Those who have hearing loss are often the last to realize it, but other hearing issues are more obvious to the sufferer. One such problem is tinnitus, commonly referred to as “ringing in the ears.” Most people have experienced a temporary bout of tinnitus, but for those with chronic tinnitus, it can have mental and physical repercussions. 

While tinnitus is defined by the perception of sound that has no external source, different people may experience different sounds. For some, it can take the form of chirping, hissing, humming, or buzzing. Others may experience roaring, whistling, or even shrieking. Sometimes the sounds may appear to come from one ear while others experience the noise in both ears. The sound can be intermittent, or constant, pulsating, or steady. For some individuals, the sounds seem to come from a distance while others perceive the sounds coming from an internal source. 

Tinnitus itself is not a condition, but rather a symptom of an underlying issue. It can be the result of an ear injury, circulatory system disorder, or age-related hearing loss. Though it can be extremely annoying, tinnitus isn’t typically a sign of a serious condition. 

There are two different forms of tinnitus, subjective and objective. Subjective tinnitus is when only the affected individual can hear the noise. This is the most common form of tinnitus. It can be the result of problems in your inner, middle, or outer ear. It can also potentially be the result of issues with the auditory nerves in your brain, which interpret signals as sound.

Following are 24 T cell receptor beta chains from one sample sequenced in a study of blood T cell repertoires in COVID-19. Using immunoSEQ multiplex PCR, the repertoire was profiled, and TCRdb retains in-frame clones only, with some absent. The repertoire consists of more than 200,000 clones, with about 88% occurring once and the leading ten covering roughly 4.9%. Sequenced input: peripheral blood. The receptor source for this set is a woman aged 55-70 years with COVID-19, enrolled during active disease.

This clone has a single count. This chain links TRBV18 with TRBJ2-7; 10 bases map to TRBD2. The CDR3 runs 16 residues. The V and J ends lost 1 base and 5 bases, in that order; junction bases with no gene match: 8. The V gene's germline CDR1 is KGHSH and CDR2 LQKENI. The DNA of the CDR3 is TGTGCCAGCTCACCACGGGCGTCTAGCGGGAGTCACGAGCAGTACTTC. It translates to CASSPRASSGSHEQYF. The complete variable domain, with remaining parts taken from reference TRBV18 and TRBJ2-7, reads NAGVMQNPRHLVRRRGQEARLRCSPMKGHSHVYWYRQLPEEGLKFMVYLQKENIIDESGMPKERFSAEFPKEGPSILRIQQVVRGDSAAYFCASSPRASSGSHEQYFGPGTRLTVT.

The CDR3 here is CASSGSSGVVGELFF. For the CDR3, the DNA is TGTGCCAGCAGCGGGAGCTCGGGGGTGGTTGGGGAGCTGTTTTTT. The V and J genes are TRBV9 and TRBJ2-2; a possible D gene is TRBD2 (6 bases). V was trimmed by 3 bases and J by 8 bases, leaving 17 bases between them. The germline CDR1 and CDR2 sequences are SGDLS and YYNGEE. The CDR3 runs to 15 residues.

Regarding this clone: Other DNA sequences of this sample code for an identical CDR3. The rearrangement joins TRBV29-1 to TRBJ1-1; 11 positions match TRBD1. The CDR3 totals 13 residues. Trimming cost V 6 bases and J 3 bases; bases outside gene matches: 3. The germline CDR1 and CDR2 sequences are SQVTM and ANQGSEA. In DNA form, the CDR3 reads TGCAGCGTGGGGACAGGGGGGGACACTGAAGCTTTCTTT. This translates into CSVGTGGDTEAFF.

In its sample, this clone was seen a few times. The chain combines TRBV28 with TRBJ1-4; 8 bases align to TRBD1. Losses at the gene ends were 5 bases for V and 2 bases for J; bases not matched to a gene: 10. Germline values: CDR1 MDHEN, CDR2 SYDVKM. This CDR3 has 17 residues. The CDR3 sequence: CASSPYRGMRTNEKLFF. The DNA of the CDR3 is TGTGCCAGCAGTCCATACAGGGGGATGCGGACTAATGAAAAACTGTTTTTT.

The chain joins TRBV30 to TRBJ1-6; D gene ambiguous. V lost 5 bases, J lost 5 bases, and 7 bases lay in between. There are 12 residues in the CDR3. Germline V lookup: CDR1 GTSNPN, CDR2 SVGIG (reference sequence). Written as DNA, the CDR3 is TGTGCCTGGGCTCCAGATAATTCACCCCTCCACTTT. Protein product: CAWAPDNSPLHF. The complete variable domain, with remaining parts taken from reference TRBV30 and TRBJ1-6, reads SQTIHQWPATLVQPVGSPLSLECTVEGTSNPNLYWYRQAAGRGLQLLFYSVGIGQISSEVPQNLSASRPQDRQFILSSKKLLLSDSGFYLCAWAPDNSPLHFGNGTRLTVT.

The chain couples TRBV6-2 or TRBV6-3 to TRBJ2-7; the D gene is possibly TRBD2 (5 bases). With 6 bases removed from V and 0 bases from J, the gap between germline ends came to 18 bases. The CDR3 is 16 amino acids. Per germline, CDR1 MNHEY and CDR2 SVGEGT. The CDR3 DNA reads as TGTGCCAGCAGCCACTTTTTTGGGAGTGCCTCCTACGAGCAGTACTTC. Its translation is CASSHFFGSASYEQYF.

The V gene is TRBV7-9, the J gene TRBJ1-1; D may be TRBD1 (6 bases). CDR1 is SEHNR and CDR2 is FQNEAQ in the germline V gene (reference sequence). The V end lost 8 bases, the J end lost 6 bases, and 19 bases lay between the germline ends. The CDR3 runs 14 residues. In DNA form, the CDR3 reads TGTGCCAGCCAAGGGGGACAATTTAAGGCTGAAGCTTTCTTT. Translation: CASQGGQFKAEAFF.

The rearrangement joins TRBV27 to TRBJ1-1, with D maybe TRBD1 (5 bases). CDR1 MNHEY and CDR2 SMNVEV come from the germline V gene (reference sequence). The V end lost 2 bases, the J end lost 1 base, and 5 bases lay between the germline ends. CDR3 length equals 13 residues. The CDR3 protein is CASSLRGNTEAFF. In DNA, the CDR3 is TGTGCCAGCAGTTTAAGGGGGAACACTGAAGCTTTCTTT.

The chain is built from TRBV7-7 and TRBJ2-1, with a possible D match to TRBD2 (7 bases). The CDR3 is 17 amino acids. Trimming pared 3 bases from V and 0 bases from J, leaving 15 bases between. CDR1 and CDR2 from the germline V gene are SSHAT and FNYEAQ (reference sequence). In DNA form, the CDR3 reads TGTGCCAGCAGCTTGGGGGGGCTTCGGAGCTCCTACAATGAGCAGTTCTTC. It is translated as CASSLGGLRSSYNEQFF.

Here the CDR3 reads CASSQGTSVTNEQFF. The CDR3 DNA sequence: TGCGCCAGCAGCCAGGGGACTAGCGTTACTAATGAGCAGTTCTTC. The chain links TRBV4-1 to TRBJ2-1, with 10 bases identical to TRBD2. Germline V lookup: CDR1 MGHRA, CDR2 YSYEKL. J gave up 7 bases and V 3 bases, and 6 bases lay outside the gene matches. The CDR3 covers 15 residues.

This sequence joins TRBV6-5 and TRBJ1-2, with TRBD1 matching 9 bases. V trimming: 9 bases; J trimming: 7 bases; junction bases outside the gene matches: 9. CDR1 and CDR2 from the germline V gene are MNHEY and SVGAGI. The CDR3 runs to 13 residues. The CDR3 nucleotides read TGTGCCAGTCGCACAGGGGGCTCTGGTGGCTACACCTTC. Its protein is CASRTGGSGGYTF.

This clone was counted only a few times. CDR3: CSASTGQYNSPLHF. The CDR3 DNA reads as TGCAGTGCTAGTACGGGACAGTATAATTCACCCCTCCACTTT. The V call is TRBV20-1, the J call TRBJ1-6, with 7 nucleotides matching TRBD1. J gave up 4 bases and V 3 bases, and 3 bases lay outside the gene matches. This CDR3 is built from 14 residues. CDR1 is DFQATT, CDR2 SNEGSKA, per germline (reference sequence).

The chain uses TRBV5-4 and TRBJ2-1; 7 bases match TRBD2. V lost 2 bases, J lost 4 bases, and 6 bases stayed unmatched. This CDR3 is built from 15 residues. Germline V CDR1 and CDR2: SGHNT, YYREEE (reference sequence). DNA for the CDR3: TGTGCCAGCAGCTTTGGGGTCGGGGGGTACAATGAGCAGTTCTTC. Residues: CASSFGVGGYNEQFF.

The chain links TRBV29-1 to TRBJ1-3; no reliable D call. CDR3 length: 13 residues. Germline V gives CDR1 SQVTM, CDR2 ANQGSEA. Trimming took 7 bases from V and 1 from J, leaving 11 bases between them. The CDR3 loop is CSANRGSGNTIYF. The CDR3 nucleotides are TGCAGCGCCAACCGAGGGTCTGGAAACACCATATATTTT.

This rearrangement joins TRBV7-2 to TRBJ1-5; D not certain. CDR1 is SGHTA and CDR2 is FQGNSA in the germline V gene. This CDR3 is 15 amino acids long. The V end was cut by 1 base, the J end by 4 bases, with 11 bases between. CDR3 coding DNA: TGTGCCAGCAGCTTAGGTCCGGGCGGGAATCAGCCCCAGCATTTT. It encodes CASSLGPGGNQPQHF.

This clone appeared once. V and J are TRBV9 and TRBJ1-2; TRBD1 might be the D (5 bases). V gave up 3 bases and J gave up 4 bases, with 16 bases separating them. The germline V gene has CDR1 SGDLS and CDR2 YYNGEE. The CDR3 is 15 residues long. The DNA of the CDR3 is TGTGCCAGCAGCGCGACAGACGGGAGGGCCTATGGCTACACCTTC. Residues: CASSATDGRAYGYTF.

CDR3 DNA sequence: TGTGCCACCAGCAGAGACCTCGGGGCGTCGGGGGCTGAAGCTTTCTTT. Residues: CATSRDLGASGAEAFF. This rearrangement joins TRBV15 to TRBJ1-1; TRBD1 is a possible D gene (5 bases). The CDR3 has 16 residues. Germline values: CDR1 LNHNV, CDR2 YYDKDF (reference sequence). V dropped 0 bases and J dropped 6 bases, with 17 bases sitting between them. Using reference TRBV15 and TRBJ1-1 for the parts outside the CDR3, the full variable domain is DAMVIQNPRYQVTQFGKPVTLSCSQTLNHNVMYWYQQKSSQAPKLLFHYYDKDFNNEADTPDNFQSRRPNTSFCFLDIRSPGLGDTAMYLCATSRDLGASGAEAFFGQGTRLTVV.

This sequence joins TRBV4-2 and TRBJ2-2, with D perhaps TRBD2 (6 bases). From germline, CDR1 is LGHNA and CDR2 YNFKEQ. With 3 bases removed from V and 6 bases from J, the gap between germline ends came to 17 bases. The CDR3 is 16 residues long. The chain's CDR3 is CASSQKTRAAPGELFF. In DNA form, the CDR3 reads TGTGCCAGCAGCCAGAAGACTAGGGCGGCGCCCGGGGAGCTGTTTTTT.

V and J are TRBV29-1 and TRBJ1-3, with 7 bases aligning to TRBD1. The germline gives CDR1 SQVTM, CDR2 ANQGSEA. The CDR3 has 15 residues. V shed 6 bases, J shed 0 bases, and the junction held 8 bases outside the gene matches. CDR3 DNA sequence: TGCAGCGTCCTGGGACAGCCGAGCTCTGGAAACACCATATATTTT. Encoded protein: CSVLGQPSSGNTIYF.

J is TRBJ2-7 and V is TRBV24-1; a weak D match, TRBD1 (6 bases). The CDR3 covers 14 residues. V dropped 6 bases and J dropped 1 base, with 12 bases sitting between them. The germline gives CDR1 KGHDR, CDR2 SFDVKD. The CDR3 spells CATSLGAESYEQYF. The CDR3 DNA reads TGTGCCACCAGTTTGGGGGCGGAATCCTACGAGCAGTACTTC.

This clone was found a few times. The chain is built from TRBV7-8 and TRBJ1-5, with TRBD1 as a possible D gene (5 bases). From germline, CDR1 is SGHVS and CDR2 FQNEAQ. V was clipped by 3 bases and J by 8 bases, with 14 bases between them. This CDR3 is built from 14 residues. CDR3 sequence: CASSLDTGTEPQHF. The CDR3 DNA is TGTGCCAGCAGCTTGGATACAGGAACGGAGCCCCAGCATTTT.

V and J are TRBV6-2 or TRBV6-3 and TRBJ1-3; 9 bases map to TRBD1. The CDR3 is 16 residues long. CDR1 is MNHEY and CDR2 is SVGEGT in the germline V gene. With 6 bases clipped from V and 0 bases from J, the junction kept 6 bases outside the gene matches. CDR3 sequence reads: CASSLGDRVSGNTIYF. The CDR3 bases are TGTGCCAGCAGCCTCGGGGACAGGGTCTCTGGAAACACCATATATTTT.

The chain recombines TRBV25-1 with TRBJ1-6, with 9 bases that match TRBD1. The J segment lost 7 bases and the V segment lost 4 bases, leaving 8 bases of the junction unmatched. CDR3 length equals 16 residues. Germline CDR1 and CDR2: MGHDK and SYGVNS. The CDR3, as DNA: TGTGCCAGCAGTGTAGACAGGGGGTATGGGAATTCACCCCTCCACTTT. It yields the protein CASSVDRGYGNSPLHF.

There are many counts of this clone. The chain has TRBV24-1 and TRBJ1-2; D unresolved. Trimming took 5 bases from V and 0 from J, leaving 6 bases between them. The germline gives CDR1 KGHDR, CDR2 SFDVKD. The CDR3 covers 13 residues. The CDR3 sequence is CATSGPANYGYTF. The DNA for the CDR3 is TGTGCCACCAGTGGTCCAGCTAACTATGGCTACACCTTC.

With objective tinnitus, your doctor will be able to hear the sound during the exam. This is rare and is generally the result of problems with blood vessels, muscle contractions, or a middle ear bone issue. 

Sometimes tinnitus will disappear on its own. However, when it does not, individuals seeking relief should begin with treating the underlying condition that is causing the tinnitus. If tinnitus continues after treatment of the primary condition, there are non-medical options to mask or reduce the noise. It is important to note that, in some cases, tinnitus will not go away or be reduced regardless of the cause. 

Masking devices look similar to hearing aids. These devices emit a sound that is more pleasant than the noise of the tinnitus. 

Another treatment option is Tinnitus Retraining Therapy (TRT), which takes 12 to 24 months to achieve full benefits; however, it has been highly successful. TRT relies on the brain’s natural ability to filter out tinnitus sounds on a subconscious level to prevent conscious perception. This ability is called “habituation,” and it is what people naturally do with sounds such as fans, air conditioners, rain, electronic hums, etc. TRT is a two-part process. First, the individual with tinnitus is exposed to a continual source of neutral sound everywhere they go. While going through this process, the individual receives counseling, which addresses coping strategies.

Cognitive Behavioral Therapy has also been found to help manage tinnitus. This type of counseling helps the individual modify their response to the tinnitus and is often used in conjunction with other forms of treatment. Similarly, a relaxation technique called biofeedback can be applied to tinnitus. Biofeedback is another means of helping individuals manage stress by altering their reaction to it.

Though there are various treatment options and alternative therapies for tinnitus, there’s no fail-proof cure. If you are bothered by it, seeking treatment of potential underlying conditions and counseling are your best means of managing tinnitus.